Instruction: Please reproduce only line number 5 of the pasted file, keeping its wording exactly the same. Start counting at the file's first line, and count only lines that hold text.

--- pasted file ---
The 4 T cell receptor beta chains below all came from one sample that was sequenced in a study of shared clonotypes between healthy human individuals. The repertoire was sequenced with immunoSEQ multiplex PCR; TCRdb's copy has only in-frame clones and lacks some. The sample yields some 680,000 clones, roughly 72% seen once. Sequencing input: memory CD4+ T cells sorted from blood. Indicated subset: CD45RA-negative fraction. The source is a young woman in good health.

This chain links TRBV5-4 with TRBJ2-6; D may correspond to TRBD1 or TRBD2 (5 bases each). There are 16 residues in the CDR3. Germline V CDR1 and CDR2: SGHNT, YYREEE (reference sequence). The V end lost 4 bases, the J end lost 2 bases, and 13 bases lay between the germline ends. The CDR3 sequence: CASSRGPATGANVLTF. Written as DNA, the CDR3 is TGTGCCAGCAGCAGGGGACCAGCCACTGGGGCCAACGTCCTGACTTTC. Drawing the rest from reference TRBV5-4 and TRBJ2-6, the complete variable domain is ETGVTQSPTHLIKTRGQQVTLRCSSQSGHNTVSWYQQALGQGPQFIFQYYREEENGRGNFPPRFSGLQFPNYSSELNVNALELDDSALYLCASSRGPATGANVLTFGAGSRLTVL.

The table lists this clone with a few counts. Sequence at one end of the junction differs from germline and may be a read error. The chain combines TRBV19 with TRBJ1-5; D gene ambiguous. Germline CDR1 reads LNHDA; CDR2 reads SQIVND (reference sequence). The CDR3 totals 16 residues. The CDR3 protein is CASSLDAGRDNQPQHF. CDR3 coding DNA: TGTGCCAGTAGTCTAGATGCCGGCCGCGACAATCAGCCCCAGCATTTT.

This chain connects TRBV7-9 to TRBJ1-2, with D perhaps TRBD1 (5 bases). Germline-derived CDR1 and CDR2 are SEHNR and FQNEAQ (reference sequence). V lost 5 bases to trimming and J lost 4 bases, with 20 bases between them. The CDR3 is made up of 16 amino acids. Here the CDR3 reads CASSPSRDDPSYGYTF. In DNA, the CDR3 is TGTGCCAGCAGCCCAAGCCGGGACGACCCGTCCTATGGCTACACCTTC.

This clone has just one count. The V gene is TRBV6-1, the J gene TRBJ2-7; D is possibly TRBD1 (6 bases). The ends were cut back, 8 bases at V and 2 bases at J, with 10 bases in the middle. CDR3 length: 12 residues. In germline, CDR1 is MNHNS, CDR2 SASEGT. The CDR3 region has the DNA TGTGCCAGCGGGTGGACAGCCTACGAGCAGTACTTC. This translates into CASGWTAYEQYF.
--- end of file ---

This clone has just one count. The V gene is TRBV6-1, the J gene TRBJ2-7; D is possibly TRBD1 (6 bases). The ends were cut back, 8 bases at V and 2 bases at J, with 10 bases in the middle. CDR3 length: 12 residues. In germline, CDR1 is MNHNS, CDR2 SASEGT. The CDR3 region has the DNA TGTGCCAGCGGGTGGACAGCCTACGAGCAGTACTTC. This translates into CASGWTAYEQYF.